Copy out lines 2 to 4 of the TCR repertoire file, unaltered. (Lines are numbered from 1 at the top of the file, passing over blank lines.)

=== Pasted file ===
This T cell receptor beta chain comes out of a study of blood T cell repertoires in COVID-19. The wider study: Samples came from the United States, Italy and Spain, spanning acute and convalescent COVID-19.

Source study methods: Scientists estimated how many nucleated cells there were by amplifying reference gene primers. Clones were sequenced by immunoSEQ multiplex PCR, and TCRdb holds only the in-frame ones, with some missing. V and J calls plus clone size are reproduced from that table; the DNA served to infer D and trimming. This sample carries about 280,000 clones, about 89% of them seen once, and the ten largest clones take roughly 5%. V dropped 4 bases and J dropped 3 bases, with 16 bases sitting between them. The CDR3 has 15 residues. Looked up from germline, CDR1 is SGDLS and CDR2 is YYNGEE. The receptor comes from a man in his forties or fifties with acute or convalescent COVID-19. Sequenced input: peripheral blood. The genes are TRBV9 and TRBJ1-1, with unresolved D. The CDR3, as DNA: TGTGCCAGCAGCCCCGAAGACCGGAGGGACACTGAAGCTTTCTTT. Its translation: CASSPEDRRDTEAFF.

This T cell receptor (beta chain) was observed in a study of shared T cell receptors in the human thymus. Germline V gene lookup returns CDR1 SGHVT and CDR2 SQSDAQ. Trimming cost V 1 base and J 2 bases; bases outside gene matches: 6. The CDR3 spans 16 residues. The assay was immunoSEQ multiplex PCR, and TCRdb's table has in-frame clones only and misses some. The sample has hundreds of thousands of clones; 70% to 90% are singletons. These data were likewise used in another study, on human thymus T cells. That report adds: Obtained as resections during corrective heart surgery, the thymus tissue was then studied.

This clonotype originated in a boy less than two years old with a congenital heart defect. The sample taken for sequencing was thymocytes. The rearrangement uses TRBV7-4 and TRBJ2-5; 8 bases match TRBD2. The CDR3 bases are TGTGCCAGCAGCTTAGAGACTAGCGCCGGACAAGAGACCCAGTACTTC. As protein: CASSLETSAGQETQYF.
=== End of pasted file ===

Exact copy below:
Source study methods: Scientists estimated how many nucleated cells there were by amplifying reference gene primers. Clones were sequenced by immunoSEQ multiplex PCR, and TCRdb holds only the in-frame ones, with some missing. V and J calls plus clone size are reproduced from that table; the DNA served to infer D and trimming. This sample carries about 280,000 clones, about 89% of them seen once, and the ten largest clones take roughly 5%. V dropped 4 bases and J dropped 3 bases, with 16 bases sitting between them. The CDR3 has 15 residues. Looked up from germline, CDR1 is SGDLS and CDR2 is YYNGEE. The receptor comes from a man in his forties or fifties with acute or convalescent COVID-19. Sequenced input: peripheral blood. The genes are TRBV9 and TRBJ1-1, with unresolved D. The CDR3, as DNA: TGTGCCAGCAGCCCCGAAGACCGGAGGGACACTGAAGCTTTCTTT. Its translation: CASSPEDRRDTEAFF.

This T cell receptor (beta chain) was observed in a study of shared T cell receptors in the human thymus. Germline V gene lookup returns CDR1 SGHVT and CDR2 SQSDAQ. Trimming cost V 1 base and J 2 bases; bases outside gene matches: 6. The CDR3 spans 16 residues. The assay was immunoSEQ multiplex PCR, and TCRdb's table has in-frame clones only and misses some. The sample has hundreds of thousands of clones; 70% to 90% are singletons. These data were likewise used in another study, on human thymus T cells. That report adds: Obtained as resections during corrective heart surgery, the thymus tissue was then studied.

This clonotype originated in a boy less than two years old with a congenital heart defect. The sample taken for sequencing was thymocytes. The rearrangement uses TRBV7-4 and TRBJ2-5; 8 bases match TRBD2. The CDR3 bases are TGTGCCAGCAGCTTAGAGACTAGCGCCGGACAAGAGACCCAGTACTTC. As protein: CASSLETSAGQETQYF.